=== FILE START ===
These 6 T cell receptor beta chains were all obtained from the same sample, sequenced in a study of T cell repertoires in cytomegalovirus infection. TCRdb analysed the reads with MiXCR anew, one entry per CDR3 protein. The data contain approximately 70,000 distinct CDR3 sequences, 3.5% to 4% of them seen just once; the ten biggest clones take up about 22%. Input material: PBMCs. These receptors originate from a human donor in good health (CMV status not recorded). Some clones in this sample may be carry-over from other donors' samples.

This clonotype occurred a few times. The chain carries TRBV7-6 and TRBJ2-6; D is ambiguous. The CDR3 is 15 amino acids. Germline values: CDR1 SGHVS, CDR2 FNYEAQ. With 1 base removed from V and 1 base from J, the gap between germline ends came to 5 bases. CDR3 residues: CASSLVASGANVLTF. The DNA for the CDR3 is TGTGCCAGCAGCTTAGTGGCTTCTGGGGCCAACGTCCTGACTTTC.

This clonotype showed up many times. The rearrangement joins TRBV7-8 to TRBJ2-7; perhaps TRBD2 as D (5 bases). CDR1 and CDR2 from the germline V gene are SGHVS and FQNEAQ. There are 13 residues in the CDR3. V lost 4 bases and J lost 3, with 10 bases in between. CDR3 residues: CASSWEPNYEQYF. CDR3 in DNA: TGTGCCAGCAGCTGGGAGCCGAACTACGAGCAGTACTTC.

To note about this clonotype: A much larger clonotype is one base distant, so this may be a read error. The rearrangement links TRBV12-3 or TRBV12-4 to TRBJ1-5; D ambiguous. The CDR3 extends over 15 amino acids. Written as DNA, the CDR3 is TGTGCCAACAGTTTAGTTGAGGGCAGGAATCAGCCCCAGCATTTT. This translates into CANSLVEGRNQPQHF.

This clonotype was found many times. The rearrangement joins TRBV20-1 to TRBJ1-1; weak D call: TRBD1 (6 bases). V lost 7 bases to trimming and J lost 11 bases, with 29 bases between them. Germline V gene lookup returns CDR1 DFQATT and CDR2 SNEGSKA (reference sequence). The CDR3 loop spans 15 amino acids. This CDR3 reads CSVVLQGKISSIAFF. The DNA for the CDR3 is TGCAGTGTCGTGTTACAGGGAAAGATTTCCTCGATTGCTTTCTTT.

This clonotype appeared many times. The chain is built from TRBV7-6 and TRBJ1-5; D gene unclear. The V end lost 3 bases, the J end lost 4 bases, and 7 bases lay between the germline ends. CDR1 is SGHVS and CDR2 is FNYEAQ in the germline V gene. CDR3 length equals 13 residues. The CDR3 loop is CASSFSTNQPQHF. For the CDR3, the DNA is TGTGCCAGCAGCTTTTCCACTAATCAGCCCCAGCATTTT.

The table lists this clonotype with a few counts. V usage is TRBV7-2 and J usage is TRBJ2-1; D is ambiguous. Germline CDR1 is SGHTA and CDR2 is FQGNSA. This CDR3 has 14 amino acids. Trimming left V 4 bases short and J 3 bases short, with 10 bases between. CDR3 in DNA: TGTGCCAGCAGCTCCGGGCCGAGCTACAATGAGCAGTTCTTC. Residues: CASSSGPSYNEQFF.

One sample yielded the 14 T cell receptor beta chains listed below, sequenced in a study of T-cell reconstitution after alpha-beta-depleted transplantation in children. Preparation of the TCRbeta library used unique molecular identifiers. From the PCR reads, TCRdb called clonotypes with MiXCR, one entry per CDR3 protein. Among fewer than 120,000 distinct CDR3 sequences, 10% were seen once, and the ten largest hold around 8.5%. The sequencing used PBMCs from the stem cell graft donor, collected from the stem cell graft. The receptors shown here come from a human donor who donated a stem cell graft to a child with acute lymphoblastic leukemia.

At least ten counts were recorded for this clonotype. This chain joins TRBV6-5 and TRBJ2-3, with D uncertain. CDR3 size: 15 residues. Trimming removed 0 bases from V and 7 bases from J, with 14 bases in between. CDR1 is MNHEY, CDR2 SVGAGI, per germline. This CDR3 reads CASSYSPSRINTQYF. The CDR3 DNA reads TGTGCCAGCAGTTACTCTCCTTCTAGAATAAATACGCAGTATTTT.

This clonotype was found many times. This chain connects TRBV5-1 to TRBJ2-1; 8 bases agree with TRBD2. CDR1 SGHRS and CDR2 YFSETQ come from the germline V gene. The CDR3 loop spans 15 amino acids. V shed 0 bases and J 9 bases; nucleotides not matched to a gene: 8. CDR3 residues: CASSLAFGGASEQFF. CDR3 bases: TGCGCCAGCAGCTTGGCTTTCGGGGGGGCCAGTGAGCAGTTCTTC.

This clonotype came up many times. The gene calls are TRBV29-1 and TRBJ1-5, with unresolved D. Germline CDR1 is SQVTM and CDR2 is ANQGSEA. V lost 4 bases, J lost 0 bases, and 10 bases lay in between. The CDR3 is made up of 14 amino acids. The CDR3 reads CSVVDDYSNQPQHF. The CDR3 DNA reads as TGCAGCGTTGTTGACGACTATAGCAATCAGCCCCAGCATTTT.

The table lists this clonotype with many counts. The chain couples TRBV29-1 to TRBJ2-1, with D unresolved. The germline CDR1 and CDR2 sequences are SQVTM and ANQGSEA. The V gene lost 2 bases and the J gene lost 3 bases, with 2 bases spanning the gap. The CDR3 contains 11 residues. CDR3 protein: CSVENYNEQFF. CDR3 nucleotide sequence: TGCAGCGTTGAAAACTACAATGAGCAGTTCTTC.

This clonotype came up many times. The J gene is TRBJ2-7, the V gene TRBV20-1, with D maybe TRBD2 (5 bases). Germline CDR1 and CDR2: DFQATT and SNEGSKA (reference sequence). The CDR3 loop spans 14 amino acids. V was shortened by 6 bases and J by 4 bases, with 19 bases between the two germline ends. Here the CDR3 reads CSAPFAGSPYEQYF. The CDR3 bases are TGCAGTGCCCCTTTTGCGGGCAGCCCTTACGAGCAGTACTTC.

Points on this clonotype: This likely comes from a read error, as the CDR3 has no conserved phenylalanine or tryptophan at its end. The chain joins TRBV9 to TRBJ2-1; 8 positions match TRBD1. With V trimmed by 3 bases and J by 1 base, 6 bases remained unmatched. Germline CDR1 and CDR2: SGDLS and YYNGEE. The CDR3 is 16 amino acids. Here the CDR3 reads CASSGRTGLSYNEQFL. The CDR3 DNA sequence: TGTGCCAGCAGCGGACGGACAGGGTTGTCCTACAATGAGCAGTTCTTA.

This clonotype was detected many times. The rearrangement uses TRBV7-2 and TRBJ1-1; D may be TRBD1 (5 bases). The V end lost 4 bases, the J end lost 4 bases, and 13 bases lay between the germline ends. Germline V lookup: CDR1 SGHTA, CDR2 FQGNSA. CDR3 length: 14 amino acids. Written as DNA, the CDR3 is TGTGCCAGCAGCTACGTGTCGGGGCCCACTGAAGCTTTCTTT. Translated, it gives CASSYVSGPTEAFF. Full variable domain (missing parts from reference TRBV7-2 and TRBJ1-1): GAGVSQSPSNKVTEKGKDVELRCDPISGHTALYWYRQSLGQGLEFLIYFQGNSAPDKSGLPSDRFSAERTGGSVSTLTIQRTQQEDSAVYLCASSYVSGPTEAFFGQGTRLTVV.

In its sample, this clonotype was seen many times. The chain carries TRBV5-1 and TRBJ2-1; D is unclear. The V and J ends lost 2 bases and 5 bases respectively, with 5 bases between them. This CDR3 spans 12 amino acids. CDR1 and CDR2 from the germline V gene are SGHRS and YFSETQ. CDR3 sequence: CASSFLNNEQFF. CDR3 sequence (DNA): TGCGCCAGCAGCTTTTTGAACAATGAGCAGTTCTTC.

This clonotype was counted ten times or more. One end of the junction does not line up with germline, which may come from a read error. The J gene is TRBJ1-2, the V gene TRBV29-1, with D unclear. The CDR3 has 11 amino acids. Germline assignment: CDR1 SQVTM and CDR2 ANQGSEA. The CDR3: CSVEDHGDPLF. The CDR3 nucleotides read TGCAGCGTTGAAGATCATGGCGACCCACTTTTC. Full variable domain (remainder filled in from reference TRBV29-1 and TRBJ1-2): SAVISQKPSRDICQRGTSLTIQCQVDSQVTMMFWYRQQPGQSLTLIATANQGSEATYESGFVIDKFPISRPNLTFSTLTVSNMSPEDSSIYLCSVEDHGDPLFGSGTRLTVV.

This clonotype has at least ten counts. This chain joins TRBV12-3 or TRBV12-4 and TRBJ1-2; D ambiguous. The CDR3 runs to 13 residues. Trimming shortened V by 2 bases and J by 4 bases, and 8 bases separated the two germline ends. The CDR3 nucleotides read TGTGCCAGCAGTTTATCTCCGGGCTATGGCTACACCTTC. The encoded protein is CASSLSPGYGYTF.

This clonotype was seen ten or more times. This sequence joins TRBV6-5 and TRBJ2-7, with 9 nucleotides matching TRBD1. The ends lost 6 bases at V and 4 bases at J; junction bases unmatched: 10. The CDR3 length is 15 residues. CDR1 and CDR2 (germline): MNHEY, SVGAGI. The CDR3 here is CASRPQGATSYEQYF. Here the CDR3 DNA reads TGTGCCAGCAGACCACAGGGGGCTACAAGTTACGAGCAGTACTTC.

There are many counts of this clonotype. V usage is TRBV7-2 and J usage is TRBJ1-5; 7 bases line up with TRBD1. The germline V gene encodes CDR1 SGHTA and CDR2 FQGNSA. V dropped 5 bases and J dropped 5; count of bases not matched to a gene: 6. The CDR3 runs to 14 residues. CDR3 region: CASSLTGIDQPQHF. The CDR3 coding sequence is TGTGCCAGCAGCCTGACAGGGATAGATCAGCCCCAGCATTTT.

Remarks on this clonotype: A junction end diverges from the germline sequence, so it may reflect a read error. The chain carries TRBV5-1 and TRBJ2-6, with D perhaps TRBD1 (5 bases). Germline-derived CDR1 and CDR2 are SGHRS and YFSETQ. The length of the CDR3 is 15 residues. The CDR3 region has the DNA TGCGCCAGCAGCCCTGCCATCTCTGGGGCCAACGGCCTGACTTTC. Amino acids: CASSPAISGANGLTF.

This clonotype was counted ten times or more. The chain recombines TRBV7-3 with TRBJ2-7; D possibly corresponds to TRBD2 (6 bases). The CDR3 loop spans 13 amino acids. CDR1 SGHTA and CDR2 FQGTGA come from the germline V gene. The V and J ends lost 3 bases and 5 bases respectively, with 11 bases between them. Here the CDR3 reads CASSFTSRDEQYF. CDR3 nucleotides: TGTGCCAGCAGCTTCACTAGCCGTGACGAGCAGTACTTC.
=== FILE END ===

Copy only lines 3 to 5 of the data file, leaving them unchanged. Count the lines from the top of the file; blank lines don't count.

This clonotype showed up many times. The rearrangement joins TRBV7-8 to TRBJ2-7; perhaps TRBD2 as D (5 bases). CDR1 and CDR2 from the germline V gene are SGHVS and FQNEAQ. There are 13 residues in the CDR3. V lost 4 bases and J lost 3, with 10 bases in between. CDR3 residues: CASSWEPNYEQYF. CDR3 in DNA: TGTGCCAGCAGCTGGGAGCCGAACTACGAGCAGTACTTC.

To note about this clonotype: A much larger clonotype is one base distant, so this may be a read error. The rearrangement links TRBV12-3 or TRBV12-4 to TRBJ1-5; D ambiguous. The CDR3 extends over 15 amino acids. Written as DNA, the CDR3 is TGTGCCAACAGTTTAGTTGAGGGCAGGAATCAGCCCCAGCATTTT. This translates into CANSLVEGRNQPQHF.

This clonotype was found many times. The rearrangement joins TRBV20-1 to TRBJ1-1; weak D call: TRBD1 (6 bases). V lost 7 bases to trimming and J lost 11 bases, with 29 bases between them. Germline V gene lookup returns CDR1 DFQATT and CDR2 SNEGSKA (reference sequence). The CDR3 loop spans 15 amino acids. This CDR3 reads CSVVLQGKISSIAFF. The DNA for the CDR3 is TGCAGTGTCGTGTTACAGGGAAAGATTTCCTCGATTGCTTTCTTT.